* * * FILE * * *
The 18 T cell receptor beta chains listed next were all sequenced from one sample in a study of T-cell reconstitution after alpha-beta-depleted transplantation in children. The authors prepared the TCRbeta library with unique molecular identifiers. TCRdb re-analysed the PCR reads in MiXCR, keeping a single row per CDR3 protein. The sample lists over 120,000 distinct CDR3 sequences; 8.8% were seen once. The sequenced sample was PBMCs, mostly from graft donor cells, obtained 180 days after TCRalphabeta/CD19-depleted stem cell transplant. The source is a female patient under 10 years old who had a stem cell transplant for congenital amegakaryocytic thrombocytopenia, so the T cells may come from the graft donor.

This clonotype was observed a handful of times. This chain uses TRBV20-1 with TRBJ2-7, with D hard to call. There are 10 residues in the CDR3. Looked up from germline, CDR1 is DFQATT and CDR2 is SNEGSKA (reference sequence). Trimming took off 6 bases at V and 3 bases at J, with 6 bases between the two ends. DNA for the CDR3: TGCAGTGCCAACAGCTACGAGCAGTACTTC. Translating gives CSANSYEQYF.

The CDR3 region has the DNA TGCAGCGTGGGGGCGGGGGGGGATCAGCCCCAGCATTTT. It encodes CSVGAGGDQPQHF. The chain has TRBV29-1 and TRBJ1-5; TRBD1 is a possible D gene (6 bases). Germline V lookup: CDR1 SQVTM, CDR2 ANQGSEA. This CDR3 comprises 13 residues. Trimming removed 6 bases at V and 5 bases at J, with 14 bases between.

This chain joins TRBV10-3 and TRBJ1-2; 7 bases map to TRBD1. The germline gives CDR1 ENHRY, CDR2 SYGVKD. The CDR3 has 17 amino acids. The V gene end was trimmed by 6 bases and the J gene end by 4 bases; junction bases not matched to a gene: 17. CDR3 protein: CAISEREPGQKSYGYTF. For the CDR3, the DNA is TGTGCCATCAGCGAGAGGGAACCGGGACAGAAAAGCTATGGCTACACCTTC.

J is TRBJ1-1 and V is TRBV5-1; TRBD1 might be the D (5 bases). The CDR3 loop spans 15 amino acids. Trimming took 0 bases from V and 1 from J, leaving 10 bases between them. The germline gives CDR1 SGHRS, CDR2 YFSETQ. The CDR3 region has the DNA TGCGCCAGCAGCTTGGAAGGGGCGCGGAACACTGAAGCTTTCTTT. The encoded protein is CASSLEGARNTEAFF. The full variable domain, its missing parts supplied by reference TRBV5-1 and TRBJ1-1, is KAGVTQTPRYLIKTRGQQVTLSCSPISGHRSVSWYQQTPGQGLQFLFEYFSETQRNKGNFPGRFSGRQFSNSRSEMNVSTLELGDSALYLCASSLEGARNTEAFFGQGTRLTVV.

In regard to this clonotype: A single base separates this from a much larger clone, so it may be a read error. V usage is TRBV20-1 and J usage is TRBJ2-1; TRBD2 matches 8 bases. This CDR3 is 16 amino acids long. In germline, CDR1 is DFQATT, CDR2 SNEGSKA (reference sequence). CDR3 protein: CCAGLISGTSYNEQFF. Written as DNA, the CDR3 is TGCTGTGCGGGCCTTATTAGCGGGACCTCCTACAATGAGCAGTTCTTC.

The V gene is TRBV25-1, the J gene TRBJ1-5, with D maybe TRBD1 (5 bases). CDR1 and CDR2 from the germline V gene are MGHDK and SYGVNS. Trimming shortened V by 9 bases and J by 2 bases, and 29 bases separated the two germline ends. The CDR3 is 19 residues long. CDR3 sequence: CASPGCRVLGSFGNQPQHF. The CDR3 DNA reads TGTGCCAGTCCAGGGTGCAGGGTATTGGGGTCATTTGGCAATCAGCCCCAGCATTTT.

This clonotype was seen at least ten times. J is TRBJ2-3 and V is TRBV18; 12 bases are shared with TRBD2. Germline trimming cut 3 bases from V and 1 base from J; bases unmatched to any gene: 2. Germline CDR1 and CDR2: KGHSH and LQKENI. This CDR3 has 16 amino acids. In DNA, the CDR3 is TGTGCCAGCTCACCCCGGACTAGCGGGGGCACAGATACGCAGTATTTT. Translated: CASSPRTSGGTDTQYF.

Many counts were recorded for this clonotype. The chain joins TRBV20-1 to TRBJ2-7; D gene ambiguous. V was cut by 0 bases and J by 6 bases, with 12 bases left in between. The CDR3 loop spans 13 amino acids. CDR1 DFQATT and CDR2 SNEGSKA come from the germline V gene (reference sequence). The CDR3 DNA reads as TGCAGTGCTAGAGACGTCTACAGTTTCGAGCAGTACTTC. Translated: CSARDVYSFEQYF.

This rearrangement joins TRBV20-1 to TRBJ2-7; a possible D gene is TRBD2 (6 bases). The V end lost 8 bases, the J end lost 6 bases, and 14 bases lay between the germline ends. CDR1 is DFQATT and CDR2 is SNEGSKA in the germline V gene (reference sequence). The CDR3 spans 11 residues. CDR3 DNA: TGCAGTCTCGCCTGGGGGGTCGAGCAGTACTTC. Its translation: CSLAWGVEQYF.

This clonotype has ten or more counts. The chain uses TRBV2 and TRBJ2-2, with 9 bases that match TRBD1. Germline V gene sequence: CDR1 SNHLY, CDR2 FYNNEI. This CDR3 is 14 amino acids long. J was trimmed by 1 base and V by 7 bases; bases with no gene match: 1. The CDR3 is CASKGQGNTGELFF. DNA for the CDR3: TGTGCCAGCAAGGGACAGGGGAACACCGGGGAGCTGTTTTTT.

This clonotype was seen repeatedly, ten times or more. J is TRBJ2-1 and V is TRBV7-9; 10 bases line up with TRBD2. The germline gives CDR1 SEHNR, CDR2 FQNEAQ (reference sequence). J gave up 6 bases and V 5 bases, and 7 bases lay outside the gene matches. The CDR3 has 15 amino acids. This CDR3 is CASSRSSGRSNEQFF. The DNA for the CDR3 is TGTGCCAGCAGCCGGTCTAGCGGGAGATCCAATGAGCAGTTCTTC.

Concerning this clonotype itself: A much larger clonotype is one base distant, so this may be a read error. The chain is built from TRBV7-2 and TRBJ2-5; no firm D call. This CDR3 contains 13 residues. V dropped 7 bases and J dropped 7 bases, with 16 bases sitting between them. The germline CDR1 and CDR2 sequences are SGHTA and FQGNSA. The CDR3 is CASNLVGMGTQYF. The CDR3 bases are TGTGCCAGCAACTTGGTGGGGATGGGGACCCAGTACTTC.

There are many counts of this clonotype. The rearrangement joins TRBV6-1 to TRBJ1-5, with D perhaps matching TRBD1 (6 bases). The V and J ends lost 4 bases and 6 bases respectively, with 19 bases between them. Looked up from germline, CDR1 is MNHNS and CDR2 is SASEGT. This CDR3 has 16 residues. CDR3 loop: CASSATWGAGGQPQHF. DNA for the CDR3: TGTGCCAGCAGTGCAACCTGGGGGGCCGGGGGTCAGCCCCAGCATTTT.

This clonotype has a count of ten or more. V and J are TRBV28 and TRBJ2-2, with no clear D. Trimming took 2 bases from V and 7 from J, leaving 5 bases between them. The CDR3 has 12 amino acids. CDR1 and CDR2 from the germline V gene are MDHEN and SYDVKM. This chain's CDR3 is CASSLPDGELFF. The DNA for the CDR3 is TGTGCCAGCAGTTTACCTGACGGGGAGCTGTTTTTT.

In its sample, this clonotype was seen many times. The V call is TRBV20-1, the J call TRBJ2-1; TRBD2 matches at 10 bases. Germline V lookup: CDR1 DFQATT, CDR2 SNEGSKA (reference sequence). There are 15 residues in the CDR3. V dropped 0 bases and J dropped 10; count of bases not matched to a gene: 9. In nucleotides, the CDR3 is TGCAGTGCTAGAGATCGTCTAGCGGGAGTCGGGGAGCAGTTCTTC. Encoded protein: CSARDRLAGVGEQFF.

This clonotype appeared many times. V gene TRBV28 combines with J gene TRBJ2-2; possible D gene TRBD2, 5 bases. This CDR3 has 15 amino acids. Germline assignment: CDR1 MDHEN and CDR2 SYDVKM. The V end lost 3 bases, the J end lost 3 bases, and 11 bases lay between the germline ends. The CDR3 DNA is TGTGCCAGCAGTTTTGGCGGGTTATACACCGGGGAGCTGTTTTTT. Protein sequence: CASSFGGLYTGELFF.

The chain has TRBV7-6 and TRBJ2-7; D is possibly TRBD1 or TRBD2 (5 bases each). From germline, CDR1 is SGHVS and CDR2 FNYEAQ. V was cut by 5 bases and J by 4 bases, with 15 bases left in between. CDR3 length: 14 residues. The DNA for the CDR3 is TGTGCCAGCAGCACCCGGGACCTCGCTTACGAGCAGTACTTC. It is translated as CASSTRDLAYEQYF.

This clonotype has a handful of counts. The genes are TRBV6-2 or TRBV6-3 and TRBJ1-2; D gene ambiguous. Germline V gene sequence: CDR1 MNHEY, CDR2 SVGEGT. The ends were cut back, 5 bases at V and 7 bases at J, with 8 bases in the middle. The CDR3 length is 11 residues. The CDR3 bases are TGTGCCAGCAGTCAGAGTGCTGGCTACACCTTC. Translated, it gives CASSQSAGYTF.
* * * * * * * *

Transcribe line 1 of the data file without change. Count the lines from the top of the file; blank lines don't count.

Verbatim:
The 18 T cell receptor beta chains listed next were all sequenced from one sample in a study of T-cell reconstitution after alpha-beta-depleted transplantation in children. The authors prepared the TCRbeta library with unique molecular identifiers. TCRdb re-analysed the PCR reads in MiXCR, keeping a single row per CDR3 protein. The sample lists over 120,000 distinct CDR3 sequences; 8.8% were seen once. The sequenced sample was PBMCs, mostly from graft donor cells, obtained 180 days after TCRalphabeta/CD19-depleted stem cell transplant. The source is a female patient under 10 years old who had a stem cell transplant for congenital amegakaryocytic thrombocytopenia, so the T cells may come from the graft donor.